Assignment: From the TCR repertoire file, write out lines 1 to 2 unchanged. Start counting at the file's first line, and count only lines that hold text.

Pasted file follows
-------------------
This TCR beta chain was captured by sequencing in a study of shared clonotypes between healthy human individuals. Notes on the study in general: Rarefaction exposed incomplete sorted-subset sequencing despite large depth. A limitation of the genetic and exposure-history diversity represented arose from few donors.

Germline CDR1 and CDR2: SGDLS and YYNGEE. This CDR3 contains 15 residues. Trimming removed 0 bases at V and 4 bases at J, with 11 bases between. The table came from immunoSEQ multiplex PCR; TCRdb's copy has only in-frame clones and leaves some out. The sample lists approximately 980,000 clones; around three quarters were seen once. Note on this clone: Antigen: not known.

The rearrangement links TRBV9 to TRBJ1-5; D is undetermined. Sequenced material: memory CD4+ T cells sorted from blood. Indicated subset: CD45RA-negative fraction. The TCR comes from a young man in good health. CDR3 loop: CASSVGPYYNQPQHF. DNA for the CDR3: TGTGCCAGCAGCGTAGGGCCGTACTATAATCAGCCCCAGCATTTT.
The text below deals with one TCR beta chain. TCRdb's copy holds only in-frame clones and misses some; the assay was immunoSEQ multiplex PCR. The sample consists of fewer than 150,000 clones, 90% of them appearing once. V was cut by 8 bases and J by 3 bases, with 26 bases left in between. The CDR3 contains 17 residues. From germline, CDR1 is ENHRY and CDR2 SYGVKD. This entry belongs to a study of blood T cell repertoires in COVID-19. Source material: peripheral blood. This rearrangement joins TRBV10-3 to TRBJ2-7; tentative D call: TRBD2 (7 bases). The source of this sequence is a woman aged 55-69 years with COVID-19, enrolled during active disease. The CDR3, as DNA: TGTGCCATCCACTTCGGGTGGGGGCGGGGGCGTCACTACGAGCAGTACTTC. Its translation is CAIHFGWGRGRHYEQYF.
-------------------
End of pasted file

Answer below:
This TCR beta chain was captured by sequencing in a study of shared clonotypes between healthy human individuals. Notes on the study in general: Rarefaction exposed incomplete sorted-subset sequencing despite large depth. A limitation of the genetic and exposure-history diversity represented arose from few donors.

Germline CDR1 and CDR2: SGDLS and YYNGEE. This CDR3 contains 15 residues. Trimming removed 0 bases at V and 4 bases at J, with 11 bases between. The table came from immunoSEQ multiplex PCR; TCRdb's copy has only in-frame clones and leaves some out. The sample lists approximately 980,000 clones; around three quarters were seen once. Note on this clone: Antigen: not known.